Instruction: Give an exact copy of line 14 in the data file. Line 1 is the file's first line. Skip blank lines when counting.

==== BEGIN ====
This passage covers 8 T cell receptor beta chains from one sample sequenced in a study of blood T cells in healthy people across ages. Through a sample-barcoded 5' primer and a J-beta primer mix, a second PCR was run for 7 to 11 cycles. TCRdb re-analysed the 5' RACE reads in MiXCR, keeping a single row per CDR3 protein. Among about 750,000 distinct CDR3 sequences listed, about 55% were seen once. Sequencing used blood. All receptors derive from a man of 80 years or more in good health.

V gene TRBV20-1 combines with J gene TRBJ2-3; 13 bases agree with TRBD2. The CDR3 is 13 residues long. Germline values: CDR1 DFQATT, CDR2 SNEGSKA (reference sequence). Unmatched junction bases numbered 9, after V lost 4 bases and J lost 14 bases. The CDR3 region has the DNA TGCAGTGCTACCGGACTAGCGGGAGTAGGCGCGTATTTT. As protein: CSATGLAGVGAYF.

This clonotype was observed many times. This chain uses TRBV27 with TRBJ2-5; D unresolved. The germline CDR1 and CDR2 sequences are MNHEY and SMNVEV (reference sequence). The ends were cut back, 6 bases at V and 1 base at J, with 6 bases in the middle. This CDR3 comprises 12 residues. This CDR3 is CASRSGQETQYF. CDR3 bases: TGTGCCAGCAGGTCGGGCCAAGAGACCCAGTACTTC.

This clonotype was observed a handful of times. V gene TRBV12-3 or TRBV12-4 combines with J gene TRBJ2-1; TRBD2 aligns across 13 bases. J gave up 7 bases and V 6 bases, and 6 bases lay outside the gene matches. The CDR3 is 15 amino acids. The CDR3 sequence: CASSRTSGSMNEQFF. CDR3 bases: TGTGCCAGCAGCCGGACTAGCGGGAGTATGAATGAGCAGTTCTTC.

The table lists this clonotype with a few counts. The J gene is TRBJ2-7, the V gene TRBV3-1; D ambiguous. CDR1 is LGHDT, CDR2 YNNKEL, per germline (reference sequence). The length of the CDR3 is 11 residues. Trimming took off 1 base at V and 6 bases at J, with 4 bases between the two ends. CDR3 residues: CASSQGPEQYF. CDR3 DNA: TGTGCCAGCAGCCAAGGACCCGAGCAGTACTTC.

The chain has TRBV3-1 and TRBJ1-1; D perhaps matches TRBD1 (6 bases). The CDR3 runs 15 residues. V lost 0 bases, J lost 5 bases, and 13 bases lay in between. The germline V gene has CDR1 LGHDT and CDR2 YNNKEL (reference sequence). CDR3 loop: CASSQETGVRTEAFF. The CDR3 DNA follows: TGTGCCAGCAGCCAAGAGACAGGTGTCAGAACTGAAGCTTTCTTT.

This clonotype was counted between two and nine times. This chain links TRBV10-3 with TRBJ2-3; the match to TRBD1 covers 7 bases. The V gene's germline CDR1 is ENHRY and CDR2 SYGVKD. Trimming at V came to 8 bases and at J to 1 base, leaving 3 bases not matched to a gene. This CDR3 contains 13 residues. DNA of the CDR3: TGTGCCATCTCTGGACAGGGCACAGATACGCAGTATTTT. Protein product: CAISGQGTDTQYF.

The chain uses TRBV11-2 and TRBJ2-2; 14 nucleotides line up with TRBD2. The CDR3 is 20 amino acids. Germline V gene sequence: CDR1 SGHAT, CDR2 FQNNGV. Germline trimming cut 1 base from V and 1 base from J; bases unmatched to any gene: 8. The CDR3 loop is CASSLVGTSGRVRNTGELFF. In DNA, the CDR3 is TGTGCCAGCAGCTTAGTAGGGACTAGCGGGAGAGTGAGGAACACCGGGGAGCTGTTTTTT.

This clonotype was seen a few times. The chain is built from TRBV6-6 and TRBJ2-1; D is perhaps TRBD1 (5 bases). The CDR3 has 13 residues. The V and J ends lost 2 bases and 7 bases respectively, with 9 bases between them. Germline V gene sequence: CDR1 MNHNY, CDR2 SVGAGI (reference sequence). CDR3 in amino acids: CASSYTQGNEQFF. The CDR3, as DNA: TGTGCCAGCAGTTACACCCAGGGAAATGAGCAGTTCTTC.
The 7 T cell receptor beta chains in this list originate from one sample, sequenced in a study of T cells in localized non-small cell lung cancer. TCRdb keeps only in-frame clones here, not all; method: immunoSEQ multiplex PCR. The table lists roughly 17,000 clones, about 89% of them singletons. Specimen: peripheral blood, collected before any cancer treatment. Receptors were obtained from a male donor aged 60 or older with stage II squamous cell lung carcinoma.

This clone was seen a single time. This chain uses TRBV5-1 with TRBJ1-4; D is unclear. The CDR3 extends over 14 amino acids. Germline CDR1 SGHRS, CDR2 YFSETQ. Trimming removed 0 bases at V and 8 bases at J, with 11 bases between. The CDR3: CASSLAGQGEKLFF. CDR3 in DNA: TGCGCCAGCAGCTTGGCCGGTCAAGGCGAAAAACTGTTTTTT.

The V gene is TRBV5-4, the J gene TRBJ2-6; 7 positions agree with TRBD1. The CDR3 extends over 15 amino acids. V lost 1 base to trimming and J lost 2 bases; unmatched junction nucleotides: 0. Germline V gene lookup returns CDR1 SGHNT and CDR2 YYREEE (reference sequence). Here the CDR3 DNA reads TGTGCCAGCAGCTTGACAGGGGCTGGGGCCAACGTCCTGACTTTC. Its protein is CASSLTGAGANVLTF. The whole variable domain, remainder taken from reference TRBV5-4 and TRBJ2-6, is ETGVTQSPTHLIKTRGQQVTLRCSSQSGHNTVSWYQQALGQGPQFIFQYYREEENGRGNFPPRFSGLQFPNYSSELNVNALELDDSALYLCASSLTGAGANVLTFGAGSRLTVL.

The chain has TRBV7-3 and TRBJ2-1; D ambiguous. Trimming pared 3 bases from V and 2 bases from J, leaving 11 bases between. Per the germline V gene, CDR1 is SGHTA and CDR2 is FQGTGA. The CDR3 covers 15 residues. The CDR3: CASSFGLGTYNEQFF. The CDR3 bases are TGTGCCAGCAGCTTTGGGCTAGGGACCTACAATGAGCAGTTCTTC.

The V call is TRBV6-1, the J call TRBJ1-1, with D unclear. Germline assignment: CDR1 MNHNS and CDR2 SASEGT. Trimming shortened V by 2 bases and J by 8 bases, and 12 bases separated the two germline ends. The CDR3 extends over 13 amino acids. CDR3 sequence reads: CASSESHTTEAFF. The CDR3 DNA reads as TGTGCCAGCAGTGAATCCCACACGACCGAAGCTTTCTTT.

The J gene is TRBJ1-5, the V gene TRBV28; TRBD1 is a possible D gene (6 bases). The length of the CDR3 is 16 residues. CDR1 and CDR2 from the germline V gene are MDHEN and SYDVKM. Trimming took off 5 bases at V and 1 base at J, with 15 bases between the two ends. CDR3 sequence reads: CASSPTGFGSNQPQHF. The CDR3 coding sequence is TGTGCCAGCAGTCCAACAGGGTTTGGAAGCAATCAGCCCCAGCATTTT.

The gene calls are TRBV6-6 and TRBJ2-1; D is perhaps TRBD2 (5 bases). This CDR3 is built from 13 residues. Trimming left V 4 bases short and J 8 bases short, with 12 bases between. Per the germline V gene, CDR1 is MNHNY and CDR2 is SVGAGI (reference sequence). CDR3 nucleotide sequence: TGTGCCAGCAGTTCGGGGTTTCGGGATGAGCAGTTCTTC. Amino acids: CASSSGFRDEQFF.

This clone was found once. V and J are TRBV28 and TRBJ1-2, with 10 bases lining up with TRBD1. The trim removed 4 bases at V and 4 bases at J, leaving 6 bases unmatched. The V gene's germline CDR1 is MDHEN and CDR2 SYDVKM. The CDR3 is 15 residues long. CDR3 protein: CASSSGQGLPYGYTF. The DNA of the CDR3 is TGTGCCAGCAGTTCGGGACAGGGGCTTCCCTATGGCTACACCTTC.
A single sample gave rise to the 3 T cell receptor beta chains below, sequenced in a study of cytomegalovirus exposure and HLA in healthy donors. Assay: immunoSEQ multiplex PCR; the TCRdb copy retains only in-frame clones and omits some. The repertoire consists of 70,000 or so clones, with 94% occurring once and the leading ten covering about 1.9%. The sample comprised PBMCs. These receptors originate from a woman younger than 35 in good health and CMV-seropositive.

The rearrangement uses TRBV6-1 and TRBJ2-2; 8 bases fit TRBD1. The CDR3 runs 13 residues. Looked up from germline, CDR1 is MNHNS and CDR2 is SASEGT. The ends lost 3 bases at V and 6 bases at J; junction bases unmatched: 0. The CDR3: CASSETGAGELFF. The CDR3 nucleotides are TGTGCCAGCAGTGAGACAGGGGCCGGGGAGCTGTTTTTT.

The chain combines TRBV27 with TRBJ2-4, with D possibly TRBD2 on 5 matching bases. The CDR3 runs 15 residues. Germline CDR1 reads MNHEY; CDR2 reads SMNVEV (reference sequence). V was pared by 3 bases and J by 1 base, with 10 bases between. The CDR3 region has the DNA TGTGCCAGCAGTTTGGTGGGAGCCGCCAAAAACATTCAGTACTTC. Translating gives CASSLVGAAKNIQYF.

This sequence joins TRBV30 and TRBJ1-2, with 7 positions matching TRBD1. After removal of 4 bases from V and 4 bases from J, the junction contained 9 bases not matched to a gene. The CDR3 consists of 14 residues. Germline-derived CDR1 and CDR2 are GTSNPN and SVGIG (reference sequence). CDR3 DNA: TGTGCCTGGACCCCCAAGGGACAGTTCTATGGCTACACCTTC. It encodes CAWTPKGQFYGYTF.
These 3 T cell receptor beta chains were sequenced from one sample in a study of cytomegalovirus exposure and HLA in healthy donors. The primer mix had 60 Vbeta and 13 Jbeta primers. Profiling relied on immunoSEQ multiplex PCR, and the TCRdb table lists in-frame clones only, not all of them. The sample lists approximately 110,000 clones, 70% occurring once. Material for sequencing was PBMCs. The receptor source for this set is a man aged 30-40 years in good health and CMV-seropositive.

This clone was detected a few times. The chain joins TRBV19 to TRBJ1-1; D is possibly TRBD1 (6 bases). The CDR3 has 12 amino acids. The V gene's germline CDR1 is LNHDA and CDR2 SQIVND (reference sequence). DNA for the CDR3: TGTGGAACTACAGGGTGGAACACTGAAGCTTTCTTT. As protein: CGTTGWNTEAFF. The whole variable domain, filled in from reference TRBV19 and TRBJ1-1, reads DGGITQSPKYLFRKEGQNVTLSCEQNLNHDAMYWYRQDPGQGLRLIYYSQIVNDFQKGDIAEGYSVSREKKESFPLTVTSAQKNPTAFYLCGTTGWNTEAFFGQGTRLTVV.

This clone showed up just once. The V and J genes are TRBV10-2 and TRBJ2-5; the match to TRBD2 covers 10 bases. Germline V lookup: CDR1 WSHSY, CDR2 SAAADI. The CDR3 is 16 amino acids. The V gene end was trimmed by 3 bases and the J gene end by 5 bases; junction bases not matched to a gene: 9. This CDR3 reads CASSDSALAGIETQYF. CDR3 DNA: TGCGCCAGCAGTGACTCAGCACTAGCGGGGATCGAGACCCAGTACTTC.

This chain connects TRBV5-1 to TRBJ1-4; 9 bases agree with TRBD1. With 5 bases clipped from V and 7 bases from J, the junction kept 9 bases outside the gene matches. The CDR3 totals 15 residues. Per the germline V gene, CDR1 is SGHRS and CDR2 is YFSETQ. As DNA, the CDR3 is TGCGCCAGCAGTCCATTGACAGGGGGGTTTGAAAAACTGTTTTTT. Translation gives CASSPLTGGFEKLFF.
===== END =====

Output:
The V call is TRBV6-1, the J call TRBJ1-1, with D unclear. Germline assignment: CDR1 MNHNS and CDR2 SASEGT. Trimming shortened V by 2 bases and J by 8 bases, and 12 bases separated the two germline ends. The CDR3 extends over 13 amino acids. CDR3 sequence reads: CASSESHTTEAFF. The CDR3 DNA reads as TGTGCCAGCAGTGAATCCCACACGACCGAAGCTTTCTTT.